The recreational marijuana industries created by voters in seven states have largely been humming along without major issue since their first inception in 2012, except for one major sticking point.
Because of federal laws banks aren’t willing to touch the money made on marijuana.
It means marijuana businesses operate entirely in cash, creating a target for thieves, and pay their taxes entirely in cash, creating a headache for state tax collectors. The long-known problem is getting new attention after 19 attorneys general, including Alaska Attorney General Jahna Lindemuth, signed a bipartisan letter calling for a congressional fix.
“Allowing banks to work with these businesses is good policy, which is why the concept has bipartisan support,” Lindemuth said in a prepared statement. “Most importantly, bringing the cash from state-licensed marijuana businesses into the banking system will alleviate the public safety issues that come with having to rely on cash, instead of depositing money in a bank. It will also help state regulators better oversee the new industry and go after bad actors.”
The letter requests Congress pass some sort of legislation to give banks the option of doing business with marijuana businesses.
“To address these challenges, we are requesting legislation that would provide a safe harbor for depository institutions that provide a financial product or service to a covered business in a state that has implemented laws and regulations that ensure accountability in the marijuana industry,” explained the letter. “This would bring billions of dollars into the banking sector, and give law enforcement the ability to monitor these transactions. Moreover, compliance with tax requirements would be simpler and easier to enforce with a better-defined tracking of funds. This would, in turn, result in higher tax revenue.”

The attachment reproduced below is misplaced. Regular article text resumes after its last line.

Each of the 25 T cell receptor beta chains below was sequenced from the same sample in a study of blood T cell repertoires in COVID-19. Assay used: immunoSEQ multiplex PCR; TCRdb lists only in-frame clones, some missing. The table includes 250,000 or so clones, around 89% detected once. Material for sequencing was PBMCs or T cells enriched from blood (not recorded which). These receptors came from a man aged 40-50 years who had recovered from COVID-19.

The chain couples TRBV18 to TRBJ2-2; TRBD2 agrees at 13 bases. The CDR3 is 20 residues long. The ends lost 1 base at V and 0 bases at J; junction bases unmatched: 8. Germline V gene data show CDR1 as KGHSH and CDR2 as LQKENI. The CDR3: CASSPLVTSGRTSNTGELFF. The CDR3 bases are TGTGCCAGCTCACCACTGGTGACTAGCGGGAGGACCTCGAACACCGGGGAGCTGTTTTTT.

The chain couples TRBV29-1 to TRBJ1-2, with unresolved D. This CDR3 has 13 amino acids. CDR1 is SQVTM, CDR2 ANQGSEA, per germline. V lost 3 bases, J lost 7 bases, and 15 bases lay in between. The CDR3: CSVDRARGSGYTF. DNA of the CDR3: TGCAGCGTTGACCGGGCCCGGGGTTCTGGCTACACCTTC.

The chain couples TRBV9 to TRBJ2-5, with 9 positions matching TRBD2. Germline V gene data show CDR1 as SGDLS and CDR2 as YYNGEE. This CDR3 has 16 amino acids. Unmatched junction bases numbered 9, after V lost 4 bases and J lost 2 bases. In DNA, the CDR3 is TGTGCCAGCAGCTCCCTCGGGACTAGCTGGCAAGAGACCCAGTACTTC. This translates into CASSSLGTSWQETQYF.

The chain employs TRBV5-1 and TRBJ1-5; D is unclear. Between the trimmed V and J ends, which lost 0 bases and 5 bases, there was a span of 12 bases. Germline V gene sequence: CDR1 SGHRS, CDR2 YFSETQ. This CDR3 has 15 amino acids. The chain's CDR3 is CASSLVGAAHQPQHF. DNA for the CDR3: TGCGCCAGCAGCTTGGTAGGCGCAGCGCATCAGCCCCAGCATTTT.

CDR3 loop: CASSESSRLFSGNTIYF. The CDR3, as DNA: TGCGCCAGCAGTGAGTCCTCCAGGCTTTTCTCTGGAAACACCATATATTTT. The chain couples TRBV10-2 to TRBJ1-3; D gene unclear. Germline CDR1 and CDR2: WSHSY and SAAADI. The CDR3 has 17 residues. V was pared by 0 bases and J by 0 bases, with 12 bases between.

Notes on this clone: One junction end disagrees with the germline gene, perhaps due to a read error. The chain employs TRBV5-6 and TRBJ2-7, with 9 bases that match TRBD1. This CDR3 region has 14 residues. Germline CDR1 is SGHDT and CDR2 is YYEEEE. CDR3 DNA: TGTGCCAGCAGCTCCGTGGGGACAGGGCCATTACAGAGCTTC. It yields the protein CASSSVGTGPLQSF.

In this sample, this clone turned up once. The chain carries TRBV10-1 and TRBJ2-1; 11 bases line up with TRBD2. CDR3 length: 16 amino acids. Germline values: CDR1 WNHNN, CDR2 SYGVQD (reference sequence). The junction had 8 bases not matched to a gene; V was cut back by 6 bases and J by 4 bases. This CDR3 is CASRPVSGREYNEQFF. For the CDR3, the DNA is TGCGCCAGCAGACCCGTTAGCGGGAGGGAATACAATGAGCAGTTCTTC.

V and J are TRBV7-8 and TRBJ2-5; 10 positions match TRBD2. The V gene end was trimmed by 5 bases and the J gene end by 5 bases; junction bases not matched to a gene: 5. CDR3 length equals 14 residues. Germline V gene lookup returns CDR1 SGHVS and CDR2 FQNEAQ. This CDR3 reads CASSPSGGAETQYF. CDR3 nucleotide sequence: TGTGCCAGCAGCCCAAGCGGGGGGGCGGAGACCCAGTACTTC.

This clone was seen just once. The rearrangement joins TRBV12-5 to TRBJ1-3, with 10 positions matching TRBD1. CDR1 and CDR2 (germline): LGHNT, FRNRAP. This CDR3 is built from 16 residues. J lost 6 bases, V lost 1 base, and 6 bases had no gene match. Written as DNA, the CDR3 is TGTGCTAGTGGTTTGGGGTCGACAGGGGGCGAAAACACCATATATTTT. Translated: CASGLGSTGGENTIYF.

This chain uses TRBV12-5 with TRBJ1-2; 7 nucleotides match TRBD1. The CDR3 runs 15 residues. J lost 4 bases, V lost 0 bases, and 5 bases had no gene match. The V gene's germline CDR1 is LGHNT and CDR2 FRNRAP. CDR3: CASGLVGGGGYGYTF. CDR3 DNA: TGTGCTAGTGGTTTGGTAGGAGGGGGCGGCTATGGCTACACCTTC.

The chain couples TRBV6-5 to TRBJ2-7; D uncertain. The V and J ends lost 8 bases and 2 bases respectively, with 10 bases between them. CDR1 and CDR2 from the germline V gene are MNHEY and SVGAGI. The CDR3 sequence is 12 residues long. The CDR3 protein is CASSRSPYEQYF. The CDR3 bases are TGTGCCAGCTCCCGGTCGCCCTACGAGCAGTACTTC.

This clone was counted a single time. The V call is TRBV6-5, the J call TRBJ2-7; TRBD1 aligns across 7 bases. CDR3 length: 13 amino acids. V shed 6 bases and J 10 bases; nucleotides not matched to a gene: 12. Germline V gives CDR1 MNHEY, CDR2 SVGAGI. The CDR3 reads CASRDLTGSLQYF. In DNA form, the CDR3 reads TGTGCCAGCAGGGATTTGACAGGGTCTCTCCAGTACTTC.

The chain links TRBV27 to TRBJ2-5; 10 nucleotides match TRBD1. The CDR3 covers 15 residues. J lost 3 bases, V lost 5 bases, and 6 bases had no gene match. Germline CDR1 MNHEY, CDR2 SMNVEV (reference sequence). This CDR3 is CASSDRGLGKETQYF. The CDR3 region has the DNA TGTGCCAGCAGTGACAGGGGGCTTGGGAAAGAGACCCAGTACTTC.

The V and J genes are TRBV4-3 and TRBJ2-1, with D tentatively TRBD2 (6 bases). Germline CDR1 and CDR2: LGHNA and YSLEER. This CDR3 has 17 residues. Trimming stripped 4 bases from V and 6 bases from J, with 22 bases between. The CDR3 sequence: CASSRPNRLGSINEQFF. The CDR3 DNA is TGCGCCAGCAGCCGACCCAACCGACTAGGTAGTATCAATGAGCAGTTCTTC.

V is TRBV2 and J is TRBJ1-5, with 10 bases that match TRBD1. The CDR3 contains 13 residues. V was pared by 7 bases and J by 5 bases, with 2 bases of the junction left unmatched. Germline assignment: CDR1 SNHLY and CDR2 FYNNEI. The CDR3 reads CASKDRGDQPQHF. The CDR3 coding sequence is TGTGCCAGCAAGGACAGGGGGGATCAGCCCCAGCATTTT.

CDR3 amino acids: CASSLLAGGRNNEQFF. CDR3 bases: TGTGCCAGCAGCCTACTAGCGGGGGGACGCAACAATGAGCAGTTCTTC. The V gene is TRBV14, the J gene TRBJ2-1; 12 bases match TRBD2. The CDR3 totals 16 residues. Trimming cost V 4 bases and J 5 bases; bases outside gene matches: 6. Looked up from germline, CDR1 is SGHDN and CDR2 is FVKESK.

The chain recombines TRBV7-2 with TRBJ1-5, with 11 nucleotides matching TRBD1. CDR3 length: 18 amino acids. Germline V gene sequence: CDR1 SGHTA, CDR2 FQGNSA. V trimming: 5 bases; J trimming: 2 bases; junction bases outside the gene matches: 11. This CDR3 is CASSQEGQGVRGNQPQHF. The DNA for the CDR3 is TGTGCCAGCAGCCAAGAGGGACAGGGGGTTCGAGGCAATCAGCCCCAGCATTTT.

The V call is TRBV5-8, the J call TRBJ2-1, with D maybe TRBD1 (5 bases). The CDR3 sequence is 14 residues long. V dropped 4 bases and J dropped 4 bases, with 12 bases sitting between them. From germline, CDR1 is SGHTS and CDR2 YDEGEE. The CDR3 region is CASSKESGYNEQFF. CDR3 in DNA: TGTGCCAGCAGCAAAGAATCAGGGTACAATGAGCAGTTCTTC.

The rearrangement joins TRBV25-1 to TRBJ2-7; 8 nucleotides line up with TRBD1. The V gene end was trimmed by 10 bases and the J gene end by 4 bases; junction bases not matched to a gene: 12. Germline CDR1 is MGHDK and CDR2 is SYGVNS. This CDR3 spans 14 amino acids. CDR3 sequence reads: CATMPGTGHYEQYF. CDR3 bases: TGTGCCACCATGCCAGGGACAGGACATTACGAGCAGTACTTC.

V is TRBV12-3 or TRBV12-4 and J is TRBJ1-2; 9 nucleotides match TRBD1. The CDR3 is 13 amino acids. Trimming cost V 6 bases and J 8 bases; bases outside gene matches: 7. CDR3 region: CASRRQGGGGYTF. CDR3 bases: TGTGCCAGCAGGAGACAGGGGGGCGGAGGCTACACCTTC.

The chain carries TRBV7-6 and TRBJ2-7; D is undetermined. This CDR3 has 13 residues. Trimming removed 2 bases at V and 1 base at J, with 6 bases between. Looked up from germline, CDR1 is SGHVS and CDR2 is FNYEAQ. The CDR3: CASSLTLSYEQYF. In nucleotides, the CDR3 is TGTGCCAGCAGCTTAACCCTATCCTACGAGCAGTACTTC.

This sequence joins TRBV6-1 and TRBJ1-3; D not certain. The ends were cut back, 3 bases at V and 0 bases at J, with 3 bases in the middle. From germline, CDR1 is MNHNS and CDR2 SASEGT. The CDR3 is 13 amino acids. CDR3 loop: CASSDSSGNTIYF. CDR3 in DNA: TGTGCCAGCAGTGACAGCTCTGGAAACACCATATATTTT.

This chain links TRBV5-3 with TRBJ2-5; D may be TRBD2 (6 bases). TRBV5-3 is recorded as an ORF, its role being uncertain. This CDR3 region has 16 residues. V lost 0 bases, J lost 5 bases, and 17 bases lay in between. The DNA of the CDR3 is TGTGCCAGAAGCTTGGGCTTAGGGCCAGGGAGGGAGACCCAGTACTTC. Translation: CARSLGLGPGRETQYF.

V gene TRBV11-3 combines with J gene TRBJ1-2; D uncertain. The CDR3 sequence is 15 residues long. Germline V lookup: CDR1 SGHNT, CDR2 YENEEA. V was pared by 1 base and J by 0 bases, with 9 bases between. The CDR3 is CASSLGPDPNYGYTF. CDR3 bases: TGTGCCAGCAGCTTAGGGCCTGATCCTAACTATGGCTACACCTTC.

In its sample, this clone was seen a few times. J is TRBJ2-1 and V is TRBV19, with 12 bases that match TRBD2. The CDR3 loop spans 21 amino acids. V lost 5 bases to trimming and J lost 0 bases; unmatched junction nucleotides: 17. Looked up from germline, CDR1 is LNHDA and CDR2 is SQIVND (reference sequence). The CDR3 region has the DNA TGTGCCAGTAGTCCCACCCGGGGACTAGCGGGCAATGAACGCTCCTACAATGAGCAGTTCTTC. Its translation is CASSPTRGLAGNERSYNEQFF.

This year stands to be a critical one for the legalization of recreational marijuana. Earlier this month, U.S. Attorney General Jeff Sessions rescinded the Obama-era legal memo that directed prosecutors to ease up in states where marijuana was legal. It’s unclear what his action will mean for states, but it’s caused bipartisan call (including from Alaska’s three Republicans) for legislation to address the issue. It wouldn’t be surprising if the banking issue piggybacks on any pending marijuana legislation.
The press release
Attorneys General Urge Congress to Pass Banking Legislation for State Marijuana Businesses
January 16, 2018 (Anchorage, AK) – In a bi-partisan effort to support a reasoned approach to regulating state-licensed marijuana businesses, Attorney General Jahna Lindemuth and 18 other attorneys general from across the country sent a letter to Congress today seeking legislative action to expressly allow banks to provide services to marijuana businesses operating in compliance with state law.
“Allowing banks to work with these businesses is good policy, which is why the concept has bipartisan support,” Attorney General Lindemuth said. “Most importantly, bringing the cash from state-licensed marijuana businesses into the banking system will alleviate the public safety issues that come with having to rely on cash, instead of depositing money in a bank. It will also help state regulators better oversee the new industry and go after bad actors.”
Last week, the U.S. Department of Justice rescinded long-standing guidance that outlined how strong state regulatory systems would protect federal interests and priorities with respect to marijuana and marijuana-related banking transactions. Withdrawing that guidance has generated uncertainty and confusion for banks and state regulators seeking to implement state law.
“Ultimately, given legalization of medical or recreational marijuana in 29 states and several U.S. territories, marijuana has become an area where states are, and should be, taking the lead,” said Attorney General Lindemuth.
Federal legislation allowing transactions to occur through the banking system is an important step to enabling state regulators to do what voters have asked.
Joining Attorney General Lindemuth in today’s letter are attorneys general from California, Colorado, Connecticut, District of Columbia, Guam, Hawaii, Illinois, Iowa, Maine, Maryland, Massachusetts, New Mexico, New York, North Dakota, Oregon, Pennsylvania, Vermont, and Washington.